Terrorism and Terrorists
THE NATURE OF TERRORISM
Terrorism is the deliberate targeting of noncombatants for a political purpose. It is the means used, and not the ends pursued, that determine whether or not a group is a terrorist group. Terrorism is a weapon of the weak. Because terrorist groups are both outmanned and outgunned by their opponents, they use violence against civilians, not in the expectation of defeating their adversary but rather to communicate a political message.1 The choice of symbolic and particularly vulnerable targets enhances the psychological impact of their actions and thereby compensates for their relative weakness. Put differently, terrorism is often the strategy of choice for parties without the capability to achieve their
NOTE: This appendix provides some essentials about terrorism, but the reader is urged to consult more authoritative references, including D. Benjamin and S. Simon, The Age of Sacred Terror, Radical Islam’s War Against America, Random House, New York, 2003; M. Crenshaw, ed., Terrorism in Context, Pennsylvania State University Press, University Park, Pa., 1995; R. Gunaratna, Inside Al Qaeda’s Global Network of Terror, Columbia University Press, New York, 2002; B. Hoffman, Inside Terrorism, 2nd edition, Columbia University Press, New York, 2006; W. Reich, ed., Origins of Terrorism: Psychologies, Ideologies, Theologies, States of Mind, Woodrow Wilson Center Press, Washington D.C., 1998; L. Richardson, What Terrorists Want, Understanding the Enemy, Containing the Threat, Random House, New York, 2006; Marc Sageman, Understanding Terror Networks, University of Pennsylvania Press, Philadelphia, Pa., 2004.
objectives otherwise. It is an “asymmetric” response in the face of greater power of more conventional forms. Box B.1 draws the contrast between conventional war and a war against terrorists.
Unlike the case for perpetrators of other forms of political violence, for terrorists the victims of their violence and the audience they seek to influence are not the same. Victims are chosen either at random or as
The Contrast Between Conventional War and Counterterrorist Efforts
The struggle against terrorism differs from historical norms for providing for our security. In the past, we have raised armies to defend against state-organized military forces and to enforce our security and interests outside our borders. These “enemy” forces were most often easily identifiable as enemies and we created a set of rules for monitoring their activities, for defending against them, and for attacking them. These rules regularly call for the violation of the laws of other countries.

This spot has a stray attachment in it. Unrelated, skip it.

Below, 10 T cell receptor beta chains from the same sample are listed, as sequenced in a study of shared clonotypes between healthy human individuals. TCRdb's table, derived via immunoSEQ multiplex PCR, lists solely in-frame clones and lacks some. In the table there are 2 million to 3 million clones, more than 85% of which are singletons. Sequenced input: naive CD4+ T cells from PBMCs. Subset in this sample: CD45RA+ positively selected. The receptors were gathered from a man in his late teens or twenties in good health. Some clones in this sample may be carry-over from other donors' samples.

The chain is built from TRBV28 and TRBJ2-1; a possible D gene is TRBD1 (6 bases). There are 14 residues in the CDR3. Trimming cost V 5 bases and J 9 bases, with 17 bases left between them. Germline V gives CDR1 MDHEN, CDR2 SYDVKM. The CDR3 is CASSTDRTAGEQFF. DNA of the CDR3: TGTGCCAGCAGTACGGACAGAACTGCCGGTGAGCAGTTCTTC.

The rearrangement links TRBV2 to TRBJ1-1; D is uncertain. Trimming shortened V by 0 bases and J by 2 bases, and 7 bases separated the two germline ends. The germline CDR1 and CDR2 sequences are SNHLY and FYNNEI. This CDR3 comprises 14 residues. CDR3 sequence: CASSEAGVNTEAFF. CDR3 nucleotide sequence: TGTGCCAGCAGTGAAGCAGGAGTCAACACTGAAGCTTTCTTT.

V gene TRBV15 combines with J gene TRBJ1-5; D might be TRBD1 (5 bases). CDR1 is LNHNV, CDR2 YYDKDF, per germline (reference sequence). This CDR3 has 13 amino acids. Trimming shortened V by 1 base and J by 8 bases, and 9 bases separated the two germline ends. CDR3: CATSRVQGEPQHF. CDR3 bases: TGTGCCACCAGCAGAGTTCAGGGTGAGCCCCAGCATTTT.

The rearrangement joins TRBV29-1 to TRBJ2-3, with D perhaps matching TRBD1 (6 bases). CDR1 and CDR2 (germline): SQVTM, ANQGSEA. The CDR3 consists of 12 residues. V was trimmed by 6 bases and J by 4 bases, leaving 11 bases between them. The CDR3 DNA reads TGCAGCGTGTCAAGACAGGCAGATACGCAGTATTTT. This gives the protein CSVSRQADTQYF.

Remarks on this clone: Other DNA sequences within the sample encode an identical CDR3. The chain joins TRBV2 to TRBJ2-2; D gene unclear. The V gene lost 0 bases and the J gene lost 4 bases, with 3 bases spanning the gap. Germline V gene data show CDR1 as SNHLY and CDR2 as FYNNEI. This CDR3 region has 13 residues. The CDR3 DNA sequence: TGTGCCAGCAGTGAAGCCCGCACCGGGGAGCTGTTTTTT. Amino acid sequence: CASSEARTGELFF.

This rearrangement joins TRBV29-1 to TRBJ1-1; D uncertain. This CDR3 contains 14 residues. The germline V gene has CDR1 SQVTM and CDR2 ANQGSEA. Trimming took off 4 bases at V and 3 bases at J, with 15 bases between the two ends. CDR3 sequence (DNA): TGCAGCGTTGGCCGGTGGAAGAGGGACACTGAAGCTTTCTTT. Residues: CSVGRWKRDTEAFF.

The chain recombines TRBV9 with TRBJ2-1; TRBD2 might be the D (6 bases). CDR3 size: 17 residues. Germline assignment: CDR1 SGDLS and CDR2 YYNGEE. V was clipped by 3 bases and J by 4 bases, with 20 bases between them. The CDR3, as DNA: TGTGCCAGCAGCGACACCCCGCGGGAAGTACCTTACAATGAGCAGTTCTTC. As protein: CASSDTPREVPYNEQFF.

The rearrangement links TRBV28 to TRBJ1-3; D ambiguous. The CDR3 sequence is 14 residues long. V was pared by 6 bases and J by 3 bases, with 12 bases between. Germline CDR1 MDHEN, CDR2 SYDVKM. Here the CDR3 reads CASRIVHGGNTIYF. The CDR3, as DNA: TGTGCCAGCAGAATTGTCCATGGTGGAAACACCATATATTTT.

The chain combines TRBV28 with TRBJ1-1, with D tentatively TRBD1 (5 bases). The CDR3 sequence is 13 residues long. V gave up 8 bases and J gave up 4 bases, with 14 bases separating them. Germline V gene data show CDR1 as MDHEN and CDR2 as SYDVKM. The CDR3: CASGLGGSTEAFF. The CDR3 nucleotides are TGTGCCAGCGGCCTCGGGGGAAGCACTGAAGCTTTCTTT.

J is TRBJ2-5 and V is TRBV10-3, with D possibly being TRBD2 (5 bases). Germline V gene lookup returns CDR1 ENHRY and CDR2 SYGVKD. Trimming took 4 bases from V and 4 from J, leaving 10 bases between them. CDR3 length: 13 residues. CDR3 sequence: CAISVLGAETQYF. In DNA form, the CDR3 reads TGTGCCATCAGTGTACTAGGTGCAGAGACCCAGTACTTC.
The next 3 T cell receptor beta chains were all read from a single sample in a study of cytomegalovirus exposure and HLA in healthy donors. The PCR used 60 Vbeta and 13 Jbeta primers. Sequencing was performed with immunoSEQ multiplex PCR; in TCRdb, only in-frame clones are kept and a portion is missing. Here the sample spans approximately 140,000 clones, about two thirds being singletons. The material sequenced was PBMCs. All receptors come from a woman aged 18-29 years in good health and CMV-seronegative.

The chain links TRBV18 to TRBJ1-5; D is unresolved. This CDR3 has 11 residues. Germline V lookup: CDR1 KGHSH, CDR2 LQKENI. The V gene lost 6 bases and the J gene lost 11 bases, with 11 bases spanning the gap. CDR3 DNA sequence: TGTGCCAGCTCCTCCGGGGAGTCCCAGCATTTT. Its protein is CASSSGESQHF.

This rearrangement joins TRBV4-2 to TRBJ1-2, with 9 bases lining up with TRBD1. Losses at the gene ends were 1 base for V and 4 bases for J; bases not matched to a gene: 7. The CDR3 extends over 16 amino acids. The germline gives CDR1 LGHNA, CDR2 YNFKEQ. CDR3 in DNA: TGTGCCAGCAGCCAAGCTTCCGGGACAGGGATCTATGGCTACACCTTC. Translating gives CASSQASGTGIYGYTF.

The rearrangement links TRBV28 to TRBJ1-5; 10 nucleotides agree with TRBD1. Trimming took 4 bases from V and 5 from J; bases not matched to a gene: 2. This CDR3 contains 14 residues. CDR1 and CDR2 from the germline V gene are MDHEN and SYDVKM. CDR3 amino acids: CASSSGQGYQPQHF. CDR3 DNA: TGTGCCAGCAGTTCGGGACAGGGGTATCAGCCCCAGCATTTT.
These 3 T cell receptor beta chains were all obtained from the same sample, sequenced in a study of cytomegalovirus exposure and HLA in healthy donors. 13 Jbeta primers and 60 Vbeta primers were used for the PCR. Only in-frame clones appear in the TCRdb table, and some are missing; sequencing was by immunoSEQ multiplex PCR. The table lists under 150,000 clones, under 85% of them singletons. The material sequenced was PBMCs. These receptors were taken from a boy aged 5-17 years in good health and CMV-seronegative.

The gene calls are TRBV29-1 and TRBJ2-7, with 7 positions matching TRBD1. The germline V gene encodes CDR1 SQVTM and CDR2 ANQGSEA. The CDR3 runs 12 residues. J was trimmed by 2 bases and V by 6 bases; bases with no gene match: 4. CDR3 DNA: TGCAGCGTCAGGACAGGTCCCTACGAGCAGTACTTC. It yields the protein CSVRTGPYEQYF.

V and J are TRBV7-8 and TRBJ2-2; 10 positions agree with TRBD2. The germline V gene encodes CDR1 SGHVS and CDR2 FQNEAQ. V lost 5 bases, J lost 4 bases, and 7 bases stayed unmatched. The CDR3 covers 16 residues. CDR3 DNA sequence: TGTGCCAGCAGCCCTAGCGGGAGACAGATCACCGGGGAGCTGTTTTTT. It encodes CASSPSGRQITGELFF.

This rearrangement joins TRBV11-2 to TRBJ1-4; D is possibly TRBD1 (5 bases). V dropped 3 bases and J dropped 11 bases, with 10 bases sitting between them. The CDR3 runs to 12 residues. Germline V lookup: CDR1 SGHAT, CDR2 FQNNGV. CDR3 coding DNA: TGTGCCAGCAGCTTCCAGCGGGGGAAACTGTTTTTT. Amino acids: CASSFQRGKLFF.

We have also provided for our security against those who break our laws through the application of law enforcement techniques by federal, state, and local governments. Those who are found guilty of breaking laws are regarded as “criminals.” Until they are found guilty, they are afforded all the rights of the innocent and can be found guilty only by a rigorous process of evidence and judicial process.
The rules for armies dealing with “enemies” in battle conditions have evolved to be quite different from those that apply to law-enforcement agencies dealing with “potential criminals” within the domestic borders of the United States. Armies permit their elements and members to destroy “enemies” upon “recognition.” They do so quickly and without “due process” by any separate jurisdictional structure.
One of the most demanding new attributes of our current struggle with terrorists is that some of the “enemy” is imbedded in our day-to-day midst. The “enemy” has advertised its intent to destroy our society as a necessary part of defending its own and has demonstrated the potential to be a serious threat to our way of life. The “criminal” is seeking to satisfy selfish interest at the expense of others but is not attempting to destroy society. Although the difference between these motives is profound, our processes for dealing with “enemies within” and “criminals” is not much different.
A criminal act that produces localized terror is different from the serious national threat posed by a terrorist group from a foreign organization. We cannot realistically prevent all manner of tragedies that are the result of criminal behavior, stupidity, or random acts—U.S. highway fatalities, for example, total something like 30,000 per year. However, those conditions create a quality of anxiety very different from the citizen’s sense of insecurity that results from his/her government being unable to provide safety in the face of the threat of foreign organizations that wish to do them and their country harm. One involves the routine and understood risks of daily life that can be addressed by each individual in his/her own way. The other is a frighteningly ever-present risk of unknown harm from an uncertain deliverer.